Barbara L. Mandell
Intellectual property and antitrust litigator, with experience in numerous federal jurisdictions, the Trademark Trial & Appeal Board, the Federal Trade Commission and the International Trade Commission. Commercial Arbitrator for the American Arbitration Association since 2007.
Intellectual property cases are frequently initiated based on claims of breach of license agreements or breach of settlement agreements. Many such agreements contain arbitration clauses. Unless the clause is mandatory, the question presented is whether or not to arbitrate. Alternatively, when drafting license or settlement agreements, should you include an arbitration clause?
Many have strong views about whether it’s better to litigate or arbitrate. Some strongly believe arbitrations are superior for, among other reasons, their speed and lower costs. Others are equally committed to resolution through a court or jury. As an attorney who has litigated in federal court as well as served as an arbitrator in dozens of cases, including complex patent, trademark, copyright and antitrust cases, I consider the decision to be more nuanced.
Arbitration can be more efficient and less costly. Perhaps the primary reason is the practical elimination of a significant summary judgment component. The time and expense commitment involved in summary judgment practice can be enormous. Given that arbitrations have no appellate oversight, arbitrators can be reluctant to grant dispositive motions. Rather, the prevailing philosophy is that, if possible, all issues should be resolved at the hearing. Further, before a dispositive motion can even be filed, a party may have the burden of first persuading the arbitrator that there is a likelihood of the motion being granted.
Another cost advantage of arbitration is that third-party discovery can be strictly curtailed. Although the practice may vary depending on the jurisdiction, in general, parties have no right to take a third-party discovery deposition unless the deponent is willing to cooperate. Accordingly, any testimony from third parties is usually provided only at the evidentiary hearing. Without discovery depositions, there are no deposition transcripts to use at the hearing for impeachment. Thus, the participants can be in for some surprises at the hearing. In short, the limit on third party discovery is a cost saving factor that is weighed against the unpredictability of testimony from such witnesses.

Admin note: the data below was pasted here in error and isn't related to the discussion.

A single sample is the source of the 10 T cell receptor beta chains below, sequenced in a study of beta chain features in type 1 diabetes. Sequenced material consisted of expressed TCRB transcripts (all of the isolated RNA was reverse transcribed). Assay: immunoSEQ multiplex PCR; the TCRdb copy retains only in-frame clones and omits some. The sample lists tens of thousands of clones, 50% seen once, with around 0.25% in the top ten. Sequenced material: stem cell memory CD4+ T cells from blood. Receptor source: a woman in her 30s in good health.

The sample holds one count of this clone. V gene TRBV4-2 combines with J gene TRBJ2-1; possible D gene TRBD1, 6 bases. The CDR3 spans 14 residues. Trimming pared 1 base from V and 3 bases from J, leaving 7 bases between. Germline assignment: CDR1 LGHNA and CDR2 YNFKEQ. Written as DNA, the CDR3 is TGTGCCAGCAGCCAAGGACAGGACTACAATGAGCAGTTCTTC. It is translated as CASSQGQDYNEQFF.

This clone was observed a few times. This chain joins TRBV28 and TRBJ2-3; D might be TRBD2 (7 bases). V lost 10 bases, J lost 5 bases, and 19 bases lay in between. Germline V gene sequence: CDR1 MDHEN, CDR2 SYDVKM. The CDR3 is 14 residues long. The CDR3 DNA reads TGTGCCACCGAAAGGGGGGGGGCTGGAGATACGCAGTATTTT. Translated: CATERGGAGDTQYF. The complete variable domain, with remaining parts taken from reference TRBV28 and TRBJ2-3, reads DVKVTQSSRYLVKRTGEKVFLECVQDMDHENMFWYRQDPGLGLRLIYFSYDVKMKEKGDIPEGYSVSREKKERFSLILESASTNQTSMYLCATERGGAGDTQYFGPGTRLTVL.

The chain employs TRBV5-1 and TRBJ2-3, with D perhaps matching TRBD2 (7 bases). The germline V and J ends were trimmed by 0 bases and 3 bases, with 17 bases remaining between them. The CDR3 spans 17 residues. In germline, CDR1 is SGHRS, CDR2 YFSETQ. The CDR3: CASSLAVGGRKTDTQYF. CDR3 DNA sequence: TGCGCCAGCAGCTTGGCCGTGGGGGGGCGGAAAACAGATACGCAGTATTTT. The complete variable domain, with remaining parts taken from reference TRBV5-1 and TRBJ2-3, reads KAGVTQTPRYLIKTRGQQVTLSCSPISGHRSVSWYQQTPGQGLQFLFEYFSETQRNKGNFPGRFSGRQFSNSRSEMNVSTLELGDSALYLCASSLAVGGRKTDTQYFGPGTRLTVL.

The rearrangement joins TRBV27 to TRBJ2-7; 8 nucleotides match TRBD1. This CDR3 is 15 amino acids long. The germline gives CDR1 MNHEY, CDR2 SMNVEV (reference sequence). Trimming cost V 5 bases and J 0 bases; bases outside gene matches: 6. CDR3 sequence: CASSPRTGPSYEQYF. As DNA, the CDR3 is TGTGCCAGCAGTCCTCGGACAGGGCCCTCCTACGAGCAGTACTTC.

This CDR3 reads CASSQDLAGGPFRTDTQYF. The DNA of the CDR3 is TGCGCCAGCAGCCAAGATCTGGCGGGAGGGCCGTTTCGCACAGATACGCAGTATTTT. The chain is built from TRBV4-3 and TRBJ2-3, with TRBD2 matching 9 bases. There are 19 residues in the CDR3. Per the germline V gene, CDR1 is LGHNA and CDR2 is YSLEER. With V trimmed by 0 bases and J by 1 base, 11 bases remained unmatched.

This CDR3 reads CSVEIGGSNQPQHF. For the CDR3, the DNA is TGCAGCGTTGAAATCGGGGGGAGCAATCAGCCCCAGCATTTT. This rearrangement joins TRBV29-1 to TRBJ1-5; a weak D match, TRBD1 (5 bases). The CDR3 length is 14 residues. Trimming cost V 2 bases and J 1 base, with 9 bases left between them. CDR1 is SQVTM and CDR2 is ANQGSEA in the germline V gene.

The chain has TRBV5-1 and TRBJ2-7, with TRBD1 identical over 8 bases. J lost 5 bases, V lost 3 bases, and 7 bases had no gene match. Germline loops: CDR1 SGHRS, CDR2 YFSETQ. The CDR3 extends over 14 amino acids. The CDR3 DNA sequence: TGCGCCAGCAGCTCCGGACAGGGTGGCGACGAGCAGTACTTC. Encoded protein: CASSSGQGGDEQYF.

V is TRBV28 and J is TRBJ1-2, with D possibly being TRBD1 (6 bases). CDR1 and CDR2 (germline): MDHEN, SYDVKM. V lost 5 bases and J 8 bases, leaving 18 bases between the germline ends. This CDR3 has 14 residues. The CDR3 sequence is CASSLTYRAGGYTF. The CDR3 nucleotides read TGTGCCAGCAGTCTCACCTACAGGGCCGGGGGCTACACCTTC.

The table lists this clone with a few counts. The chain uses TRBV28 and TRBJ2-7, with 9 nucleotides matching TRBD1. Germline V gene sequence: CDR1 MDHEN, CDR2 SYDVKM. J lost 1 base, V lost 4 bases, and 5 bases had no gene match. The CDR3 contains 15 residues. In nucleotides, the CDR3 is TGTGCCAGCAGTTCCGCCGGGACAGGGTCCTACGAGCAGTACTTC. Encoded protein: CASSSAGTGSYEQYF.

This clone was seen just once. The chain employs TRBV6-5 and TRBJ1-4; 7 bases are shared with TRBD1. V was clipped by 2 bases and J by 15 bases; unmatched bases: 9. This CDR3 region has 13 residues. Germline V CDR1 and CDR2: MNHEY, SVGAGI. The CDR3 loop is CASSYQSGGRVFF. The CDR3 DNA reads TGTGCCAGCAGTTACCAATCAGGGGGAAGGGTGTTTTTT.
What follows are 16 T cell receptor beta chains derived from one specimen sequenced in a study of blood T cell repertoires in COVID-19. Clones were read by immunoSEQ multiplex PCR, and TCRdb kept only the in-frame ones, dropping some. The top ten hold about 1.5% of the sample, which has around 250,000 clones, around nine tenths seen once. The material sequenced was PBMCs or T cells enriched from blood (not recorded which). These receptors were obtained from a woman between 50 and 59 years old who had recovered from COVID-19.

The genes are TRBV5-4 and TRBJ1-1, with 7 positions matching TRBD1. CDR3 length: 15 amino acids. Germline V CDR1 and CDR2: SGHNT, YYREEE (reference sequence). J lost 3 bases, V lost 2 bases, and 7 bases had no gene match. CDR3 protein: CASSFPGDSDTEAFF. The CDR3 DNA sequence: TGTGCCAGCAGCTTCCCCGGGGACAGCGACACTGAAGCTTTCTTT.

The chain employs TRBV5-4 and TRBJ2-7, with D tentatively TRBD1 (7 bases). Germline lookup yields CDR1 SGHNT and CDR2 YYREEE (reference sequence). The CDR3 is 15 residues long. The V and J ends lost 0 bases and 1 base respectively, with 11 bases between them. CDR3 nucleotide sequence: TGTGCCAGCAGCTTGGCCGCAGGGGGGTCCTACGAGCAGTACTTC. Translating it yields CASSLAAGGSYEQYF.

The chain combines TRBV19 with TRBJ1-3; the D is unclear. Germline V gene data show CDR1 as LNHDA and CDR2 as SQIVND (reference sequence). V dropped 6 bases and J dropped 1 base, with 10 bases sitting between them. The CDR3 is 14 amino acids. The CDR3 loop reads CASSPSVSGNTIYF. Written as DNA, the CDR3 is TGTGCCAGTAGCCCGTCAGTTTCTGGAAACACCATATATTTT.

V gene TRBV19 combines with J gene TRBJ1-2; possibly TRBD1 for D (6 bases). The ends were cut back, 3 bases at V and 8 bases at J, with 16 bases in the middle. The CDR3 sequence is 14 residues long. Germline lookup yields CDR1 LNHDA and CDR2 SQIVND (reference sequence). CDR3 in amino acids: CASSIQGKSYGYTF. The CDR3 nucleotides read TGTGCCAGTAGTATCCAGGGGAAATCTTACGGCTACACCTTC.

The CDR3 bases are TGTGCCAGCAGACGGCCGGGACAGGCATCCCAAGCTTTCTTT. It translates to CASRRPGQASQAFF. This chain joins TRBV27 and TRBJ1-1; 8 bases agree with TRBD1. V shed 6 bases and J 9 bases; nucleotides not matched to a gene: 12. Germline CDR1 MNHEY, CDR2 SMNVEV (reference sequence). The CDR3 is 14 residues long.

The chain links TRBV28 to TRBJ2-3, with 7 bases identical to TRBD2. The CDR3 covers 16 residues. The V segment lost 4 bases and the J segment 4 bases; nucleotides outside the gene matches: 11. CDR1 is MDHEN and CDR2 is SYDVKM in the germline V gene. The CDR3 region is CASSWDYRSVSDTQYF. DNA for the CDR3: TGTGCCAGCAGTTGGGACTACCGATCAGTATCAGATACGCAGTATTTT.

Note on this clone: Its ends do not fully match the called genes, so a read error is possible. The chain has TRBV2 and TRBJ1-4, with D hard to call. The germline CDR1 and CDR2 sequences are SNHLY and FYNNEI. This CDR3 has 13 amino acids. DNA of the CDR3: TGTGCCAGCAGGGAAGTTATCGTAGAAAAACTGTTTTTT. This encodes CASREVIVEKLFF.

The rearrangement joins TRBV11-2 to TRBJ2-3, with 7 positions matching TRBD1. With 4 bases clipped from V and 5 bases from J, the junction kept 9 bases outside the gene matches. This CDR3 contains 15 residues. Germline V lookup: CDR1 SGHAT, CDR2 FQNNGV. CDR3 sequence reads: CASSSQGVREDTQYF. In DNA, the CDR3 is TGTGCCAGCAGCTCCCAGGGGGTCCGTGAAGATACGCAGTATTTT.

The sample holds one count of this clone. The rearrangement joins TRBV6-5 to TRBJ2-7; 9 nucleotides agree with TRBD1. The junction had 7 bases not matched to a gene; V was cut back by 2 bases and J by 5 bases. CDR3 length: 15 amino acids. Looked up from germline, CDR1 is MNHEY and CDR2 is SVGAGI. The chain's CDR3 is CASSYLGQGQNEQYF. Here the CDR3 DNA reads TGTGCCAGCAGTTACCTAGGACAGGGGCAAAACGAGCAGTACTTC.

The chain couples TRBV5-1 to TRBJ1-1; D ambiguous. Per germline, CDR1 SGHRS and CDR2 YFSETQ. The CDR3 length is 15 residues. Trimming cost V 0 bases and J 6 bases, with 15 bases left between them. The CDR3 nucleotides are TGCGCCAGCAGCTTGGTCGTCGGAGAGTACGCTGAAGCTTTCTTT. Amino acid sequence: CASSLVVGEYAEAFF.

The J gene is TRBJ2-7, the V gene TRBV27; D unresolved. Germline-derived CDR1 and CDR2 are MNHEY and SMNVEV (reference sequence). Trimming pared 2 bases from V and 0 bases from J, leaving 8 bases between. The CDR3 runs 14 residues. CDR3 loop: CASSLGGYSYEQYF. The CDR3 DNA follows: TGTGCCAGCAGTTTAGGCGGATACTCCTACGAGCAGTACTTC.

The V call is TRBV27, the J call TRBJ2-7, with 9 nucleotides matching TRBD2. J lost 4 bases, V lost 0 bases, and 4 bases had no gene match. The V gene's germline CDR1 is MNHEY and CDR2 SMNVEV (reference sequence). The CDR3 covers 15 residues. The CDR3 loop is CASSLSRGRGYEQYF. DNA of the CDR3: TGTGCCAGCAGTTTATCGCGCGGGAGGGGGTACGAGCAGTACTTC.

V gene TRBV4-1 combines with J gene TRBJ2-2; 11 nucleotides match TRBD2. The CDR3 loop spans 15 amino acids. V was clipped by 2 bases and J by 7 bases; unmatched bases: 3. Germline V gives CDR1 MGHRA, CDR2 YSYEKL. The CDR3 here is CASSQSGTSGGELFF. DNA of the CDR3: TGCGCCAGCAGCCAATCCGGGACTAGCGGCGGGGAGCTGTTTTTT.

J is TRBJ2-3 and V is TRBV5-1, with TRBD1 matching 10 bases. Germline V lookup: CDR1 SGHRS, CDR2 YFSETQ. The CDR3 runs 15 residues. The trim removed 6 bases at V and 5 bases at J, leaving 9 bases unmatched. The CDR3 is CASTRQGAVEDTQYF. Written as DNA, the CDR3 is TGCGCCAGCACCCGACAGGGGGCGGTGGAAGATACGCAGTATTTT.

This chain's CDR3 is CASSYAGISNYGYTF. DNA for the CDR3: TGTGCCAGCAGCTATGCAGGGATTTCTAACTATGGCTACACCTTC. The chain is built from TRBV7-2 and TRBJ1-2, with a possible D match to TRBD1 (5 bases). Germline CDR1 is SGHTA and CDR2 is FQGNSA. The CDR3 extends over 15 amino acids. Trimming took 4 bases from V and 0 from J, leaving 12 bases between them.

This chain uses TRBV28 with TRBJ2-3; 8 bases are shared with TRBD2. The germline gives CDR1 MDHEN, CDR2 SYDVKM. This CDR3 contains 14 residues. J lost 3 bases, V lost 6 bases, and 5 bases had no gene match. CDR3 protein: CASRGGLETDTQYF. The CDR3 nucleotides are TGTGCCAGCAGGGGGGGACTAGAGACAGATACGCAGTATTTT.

Arbitration has another cost-saving aspect that many find appealing – the elimination of a jury trial. The absence of a jury not only eradicates the time and expense of mock trials and jury consultants, it reduces the necessity for many preliminary motions. The hearing itself is more streamlined and potentially less argumentative when evidentiary objections are not needed for keeping certain evidence from the jury or for protecting the record on appeal.
Some believe that injunctive relief can be obtained more quickly in court than in an arbitration proceeding. However, injunctive relief can also be quickly granted through arbitration. Arbitrators are empowered to issue both preliminary and permanent injunctions, including in trademark, copyright and other intellectual property disputes. Arbitrators can also issue declaratory judgments and decide requests for the recovery of costs and fees.
Arbitration also provides heightened privacy. There is no press corps present at the hearing, and transcripts and evidence are considered confidential. Although the final award may ultimately be part of the public record if there is a judicial proceeding to enforce or set aside the arbitration decision, one or both parties could ask the court for an order that all confidential material be sealed. For many businesses, the privacy that arbitration provides is itself an enormous advantage, particularly in IP cases that typically involve many competitively sensitive issues, both on liability and damages.
Finally, a key advantage in arbitration is that, depending on the parties’ agreement and/or the rules of the arbitral tribunal, parties have input into the arbitrator selection process. Thus, contrary to a court case where there is a blind draw for judges, the parties can exercise whatever discretion they are granted to select an arbitrator with the requisite background and experience in the subject matter.
Thus, arbitration should be considered a viable alternative to federal court litigation for intellectual property cases, with several cost and strategic advantages. Ultimately, litigants should confer with legal counsel who is experienced in both litigation and arbitration so that a well-informed decision is made.